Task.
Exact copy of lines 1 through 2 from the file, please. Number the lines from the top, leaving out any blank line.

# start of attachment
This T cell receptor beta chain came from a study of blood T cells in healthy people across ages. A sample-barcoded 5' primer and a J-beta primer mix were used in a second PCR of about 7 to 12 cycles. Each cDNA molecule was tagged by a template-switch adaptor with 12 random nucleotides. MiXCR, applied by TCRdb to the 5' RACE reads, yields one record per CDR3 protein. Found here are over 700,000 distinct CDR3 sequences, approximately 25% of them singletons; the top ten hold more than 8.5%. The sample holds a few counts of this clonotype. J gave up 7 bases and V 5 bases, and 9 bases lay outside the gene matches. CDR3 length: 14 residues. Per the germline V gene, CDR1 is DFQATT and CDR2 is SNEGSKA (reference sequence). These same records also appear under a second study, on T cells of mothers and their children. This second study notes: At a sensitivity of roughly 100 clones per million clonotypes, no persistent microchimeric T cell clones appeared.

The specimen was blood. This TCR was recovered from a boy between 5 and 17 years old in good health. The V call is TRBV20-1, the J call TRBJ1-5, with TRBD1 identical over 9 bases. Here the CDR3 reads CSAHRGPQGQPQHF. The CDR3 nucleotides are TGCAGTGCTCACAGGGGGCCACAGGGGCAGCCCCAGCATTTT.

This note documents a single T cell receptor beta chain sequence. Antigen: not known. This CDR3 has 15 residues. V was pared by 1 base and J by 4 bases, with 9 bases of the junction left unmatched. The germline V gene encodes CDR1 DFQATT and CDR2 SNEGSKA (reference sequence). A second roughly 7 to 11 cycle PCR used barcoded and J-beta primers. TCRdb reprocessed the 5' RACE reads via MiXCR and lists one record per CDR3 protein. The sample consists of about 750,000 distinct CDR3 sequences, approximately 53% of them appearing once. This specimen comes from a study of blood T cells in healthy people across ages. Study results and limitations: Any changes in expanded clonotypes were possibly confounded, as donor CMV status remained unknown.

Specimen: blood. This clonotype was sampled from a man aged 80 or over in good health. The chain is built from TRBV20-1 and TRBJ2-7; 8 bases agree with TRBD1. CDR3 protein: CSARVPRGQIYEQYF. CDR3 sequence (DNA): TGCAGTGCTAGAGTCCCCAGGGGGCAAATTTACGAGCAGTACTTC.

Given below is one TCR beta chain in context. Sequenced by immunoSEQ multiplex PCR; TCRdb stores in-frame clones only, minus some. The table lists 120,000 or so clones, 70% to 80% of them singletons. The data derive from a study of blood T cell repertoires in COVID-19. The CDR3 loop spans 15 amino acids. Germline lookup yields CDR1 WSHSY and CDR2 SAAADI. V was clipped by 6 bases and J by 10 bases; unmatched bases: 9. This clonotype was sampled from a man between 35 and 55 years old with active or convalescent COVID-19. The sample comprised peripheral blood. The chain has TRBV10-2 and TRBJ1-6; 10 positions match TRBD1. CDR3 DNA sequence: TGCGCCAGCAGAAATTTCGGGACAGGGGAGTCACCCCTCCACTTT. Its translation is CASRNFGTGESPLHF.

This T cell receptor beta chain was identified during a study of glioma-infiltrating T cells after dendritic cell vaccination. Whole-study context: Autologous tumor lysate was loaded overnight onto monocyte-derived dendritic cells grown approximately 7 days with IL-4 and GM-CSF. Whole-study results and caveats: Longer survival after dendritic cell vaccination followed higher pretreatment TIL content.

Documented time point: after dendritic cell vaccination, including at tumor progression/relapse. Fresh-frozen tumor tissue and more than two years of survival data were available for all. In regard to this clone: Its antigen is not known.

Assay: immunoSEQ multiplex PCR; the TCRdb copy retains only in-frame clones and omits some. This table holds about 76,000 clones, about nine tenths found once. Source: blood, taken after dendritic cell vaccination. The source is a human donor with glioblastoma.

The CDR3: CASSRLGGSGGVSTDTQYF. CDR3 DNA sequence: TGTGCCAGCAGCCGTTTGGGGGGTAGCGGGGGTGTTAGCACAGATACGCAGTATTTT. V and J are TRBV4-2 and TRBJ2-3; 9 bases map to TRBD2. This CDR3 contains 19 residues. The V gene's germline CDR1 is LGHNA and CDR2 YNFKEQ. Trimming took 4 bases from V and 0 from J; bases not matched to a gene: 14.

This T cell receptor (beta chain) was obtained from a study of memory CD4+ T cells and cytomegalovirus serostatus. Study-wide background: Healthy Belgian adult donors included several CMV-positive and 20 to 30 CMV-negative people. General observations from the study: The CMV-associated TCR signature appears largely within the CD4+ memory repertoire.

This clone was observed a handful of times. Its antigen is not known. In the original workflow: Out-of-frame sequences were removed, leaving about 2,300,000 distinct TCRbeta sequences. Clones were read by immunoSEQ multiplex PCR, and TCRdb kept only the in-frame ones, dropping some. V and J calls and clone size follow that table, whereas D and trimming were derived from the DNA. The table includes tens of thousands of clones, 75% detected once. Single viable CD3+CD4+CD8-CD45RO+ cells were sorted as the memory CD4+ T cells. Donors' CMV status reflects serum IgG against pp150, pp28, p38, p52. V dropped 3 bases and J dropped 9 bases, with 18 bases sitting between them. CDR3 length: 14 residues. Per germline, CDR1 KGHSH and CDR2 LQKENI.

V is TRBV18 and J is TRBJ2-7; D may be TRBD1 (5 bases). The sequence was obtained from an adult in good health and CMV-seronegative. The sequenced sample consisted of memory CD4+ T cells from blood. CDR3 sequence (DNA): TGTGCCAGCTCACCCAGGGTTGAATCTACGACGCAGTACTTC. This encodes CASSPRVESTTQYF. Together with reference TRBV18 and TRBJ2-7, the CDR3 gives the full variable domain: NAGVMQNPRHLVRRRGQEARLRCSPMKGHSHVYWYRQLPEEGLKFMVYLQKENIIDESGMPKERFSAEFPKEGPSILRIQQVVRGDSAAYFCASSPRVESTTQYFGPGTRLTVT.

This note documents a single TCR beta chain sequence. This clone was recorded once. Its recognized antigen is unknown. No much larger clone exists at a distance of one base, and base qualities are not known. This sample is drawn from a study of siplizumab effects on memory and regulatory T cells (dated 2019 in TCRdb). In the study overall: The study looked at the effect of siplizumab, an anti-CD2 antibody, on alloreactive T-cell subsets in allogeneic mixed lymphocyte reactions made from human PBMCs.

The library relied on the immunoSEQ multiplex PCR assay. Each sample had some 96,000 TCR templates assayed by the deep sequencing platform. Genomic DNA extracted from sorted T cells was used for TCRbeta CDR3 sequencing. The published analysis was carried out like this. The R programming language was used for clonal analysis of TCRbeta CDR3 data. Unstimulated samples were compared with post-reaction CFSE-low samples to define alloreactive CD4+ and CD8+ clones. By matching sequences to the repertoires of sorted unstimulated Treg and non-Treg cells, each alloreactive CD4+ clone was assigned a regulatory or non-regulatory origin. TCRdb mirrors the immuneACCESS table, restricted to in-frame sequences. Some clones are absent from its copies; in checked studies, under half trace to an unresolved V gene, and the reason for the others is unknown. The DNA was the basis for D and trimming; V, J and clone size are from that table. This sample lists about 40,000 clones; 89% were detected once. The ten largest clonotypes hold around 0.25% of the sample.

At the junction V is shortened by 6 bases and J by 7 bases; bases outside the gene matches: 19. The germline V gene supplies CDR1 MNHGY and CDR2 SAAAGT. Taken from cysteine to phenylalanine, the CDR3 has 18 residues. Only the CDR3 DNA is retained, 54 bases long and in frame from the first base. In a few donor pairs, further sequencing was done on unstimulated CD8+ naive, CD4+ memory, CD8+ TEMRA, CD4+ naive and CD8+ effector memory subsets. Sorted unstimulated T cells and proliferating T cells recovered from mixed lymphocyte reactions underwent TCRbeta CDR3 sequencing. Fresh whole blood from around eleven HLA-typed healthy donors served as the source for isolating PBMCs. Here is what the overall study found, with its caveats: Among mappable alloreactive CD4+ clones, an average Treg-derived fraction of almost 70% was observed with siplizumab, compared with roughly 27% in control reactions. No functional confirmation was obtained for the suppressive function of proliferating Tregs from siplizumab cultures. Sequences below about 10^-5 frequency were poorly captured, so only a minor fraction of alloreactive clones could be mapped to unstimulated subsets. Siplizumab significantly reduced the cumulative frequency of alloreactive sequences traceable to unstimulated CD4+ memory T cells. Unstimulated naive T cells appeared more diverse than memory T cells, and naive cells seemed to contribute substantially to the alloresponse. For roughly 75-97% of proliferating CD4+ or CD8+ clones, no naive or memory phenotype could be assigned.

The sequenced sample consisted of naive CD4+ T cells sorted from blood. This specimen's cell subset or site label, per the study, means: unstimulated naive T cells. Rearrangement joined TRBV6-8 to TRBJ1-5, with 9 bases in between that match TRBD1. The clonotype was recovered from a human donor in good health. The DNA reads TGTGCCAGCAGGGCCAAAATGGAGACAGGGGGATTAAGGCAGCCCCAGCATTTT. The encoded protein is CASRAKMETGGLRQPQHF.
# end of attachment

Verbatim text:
This T cell receptor beta chain came from a study of blood T cells in healthy people across ages. A sample-barcoded 5' primer and a J-beta primer mix were used in a second PCR of about 7 to 12 cycles. Each cDNA molecule was tagged by a template-switch adaptor with 12 random nucleotides. MiXCR, applied by TCRdb to the 5' RACE reads, yields one record per CDR3 protein. Found here are over 700,000 distinct CDR3 sequences, approximately 25% of them singletons; the top ten hold more than 8.5%. The sample holds a few counts of this clonotype. J gave up 7 bases and V 5 bases, and 9 bases lay outside the gene matches. CDR3 length: 14 residues. Per the germline V gene, CDR1 is DFQATT and CDR2 is SNEGSKA (reference sequence). These same records also appear under a second study, on T cells of mothers and their children. This second study notes: At a sensitivity of roughly 100 clones per million clonotypes, no persistent microchimeric T cell clones appeared.

The specimen was blood. This TCR was recovered from a boy between 5 and 17 years old in good health. The V call is TRBV20-1, the J call TRBJ1-5, with TRBD1 identical over 9 bases. Here the CDR3 reads CSAHRGPQGQPQHF. The CDR3 nucleotides are TGCAGTGCTCACAGGGGGCCACAGGGGCAGCCCCAGCATTTT.